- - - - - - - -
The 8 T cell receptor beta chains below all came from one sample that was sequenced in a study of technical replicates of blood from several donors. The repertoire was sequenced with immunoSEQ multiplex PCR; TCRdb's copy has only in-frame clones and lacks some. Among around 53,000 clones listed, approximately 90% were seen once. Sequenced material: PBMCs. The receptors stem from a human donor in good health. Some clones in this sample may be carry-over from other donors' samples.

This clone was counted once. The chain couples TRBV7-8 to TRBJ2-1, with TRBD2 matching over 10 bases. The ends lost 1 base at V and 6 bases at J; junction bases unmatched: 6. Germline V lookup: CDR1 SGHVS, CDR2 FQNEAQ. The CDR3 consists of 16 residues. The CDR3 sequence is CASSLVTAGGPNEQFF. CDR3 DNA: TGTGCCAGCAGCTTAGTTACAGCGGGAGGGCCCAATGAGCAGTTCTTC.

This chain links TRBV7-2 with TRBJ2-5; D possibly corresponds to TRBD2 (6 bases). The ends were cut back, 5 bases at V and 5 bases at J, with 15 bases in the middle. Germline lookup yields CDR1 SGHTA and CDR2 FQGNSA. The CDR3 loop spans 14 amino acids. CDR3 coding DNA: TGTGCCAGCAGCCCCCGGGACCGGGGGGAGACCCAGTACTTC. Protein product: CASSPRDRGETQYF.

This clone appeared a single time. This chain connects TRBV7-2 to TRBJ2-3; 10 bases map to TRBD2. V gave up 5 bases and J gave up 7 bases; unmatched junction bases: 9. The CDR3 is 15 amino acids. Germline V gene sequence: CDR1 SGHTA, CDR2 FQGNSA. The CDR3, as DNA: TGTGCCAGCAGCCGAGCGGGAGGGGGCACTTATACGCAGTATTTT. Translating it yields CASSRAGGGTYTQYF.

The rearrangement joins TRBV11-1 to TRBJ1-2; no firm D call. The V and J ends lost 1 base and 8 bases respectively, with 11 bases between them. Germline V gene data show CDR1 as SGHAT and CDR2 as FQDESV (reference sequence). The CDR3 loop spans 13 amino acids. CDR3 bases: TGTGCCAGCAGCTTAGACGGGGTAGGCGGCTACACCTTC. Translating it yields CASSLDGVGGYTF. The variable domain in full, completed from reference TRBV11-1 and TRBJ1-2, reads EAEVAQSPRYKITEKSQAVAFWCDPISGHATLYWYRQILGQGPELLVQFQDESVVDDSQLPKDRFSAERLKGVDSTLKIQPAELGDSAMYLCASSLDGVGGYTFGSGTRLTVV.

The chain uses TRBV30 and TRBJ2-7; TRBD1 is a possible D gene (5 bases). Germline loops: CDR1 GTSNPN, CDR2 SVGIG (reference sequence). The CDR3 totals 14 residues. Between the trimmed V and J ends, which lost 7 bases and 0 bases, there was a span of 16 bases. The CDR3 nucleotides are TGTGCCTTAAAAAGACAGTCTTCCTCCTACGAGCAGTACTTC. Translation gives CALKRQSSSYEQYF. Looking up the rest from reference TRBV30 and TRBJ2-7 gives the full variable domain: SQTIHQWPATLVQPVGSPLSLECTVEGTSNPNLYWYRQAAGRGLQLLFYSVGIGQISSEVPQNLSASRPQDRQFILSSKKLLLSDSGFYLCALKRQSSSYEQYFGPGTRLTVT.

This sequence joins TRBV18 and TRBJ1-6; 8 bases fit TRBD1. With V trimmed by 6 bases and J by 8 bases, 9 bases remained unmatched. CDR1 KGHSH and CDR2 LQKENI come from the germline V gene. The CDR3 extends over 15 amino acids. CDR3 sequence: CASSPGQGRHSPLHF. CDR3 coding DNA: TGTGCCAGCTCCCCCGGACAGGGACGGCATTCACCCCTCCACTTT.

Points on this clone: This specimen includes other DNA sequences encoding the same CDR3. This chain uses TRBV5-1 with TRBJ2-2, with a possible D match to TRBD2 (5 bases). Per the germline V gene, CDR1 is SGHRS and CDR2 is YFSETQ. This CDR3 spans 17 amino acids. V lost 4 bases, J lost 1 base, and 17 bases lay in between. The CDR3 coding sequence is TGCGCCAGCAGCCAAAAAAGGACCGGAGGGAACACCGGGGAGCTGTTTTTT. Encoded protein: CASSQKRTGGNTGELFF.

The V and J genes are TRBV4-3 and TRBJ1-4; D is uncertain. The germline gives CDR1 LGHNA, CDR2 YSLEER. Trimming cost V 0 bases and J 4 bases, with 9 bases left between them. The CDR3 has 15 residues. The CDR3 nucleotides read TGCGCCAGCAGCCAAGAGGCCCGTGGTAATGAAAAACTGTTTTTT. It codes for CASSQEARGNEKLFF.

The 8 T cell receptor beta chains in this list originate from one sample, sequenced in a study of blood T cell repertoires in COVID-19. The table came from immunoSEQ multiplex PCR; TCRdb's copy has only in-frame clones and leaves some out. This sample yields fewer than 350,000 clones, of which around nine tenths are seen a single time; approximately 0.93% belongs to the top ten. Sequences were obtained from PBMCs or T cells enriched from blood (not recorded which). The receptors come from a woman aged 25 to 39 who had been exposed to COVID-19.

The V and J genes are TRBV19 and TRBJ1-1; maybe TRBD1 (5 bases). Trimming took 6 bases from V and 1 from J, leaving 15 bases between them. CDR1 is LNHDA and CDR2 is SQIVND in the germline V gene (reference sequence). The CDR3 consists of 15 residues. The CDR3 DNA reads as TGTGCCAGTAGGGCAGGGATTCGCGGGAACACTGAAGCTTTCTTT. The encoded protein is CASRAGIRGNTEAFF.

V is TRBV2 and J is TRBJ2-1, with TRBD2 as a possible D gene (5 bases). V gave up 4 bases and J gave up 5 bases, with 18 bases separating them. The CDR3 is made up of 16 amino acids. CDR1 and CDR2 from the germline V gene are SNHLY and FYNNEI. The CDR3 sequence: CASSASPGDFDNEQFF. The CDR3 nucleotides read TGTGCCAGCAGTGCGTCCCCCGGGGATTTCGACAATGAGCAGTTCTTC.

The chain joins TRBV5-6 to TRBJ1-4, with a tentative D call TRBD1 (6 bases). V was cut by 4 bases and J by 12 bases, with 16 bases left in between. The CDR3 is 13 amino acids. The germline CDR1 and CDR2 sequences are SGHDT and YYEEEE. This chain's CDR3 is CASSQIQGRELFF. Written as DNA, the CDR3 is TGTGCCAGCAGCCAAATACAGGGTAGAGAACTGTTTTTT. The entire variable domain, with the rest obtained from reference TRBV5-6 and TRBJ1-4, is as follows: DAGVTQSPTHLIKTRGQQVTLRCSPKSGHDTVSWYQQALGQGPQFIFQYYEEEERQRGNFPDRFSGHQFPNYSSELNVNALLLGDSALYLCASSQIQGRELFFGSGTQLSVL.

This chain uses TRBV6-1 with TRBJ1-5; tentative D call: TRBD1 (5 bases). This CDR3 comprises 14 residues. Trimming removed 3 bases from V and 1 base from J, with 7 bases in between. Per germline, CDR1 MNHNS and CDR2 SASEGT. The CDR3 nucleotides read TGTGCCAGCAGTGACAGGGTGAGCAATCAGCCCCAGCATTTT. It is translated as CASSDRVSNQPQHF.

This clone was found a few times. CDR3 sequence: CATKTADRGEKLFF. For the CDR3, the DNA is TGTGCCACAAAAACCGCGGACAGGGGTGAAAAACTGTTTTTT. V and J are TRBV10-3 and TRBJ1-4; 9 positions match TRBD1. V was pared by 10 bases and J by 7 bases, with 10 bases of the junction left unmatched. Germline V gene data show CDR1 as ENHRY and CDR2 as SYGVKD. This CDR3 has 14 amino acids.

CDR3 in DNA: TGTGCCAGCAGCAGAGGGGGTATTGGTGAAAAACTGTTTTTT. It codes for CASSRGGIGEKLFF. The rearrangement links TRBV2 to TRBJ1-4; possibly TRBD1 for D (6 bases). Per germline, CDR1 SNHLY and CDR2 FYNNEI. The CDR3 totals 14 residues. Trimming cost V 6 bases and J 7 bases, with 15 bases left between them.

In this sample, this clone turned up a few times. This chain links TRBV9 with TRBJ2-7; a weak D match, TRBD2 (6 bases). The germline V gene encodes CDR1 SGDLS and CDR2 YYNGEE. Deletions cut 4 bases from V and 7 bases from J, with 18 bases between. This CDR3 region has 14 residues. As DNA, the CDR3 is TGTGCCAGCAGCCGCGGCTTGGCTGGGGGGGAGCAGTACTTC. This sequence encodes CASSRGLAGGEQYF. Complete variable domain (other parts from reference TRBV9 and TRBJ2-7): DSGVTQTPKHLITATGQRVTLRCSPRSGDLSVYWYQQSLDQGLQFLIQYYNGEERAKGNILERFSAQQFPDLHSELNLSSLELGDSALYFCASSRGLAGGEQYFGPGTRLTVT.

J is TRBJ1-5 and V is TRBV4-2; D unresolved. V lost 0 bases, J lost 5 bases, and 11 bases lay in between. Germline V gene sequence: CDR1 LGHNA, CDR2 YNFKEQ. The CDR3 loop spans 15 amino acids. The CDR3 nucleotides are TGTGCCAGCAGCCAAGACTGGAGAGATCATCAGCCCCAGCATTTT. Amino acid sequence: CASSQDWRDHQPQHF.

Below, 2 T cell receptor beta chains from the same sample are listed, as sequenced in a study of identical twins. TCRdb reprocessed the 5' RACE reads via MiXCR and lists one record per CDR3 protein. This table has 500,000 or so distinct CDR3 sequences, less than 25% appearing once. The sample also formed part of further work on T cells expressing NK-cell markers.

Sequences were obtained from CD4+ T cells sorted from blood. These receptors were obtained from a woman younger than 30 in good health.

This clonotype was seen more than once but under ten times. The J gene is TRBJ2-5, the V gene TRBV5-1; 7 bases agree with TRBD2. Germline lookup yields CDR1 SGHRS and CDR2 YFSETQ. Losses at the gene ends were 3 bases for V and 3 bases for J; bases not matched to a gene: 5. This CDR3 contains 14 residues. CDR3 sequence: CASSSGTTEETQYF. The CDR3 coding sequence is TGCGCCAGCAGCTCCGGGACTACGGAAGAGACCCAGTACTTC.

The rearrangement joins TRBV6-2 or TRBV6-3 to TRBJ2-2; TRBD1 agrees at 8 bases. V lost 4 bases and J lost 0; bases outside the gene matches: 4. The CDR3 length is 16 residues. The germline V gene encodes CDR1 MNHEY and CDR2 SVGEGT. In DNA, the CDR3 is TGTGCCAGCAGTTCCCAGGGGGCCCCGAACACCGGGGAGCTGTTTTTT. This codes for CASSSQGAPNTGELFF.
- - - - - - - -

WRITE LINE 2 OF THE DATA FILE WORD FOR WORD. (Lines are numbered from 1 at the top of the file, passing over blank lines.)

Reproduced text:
This clone was counted once. The chain couples TRBV7-8 to TRBJ2-1, with TRBD2 matching over 10 bases. The ends lost 1 base at V and 6 bases at J; junction bases unmatched: 6. Germline V lookup: CDR1 SGHVS, CDR2 FQNEAQ. The CDR3 consists of 16 residues. The CDR3 sequence is CASSLVTAGGPNEQFF. CDR3 DNA: TGTGCCAGCAGCTTAGTTACAGCGGGAGGGCCCAATGAGCAGTTCTTC.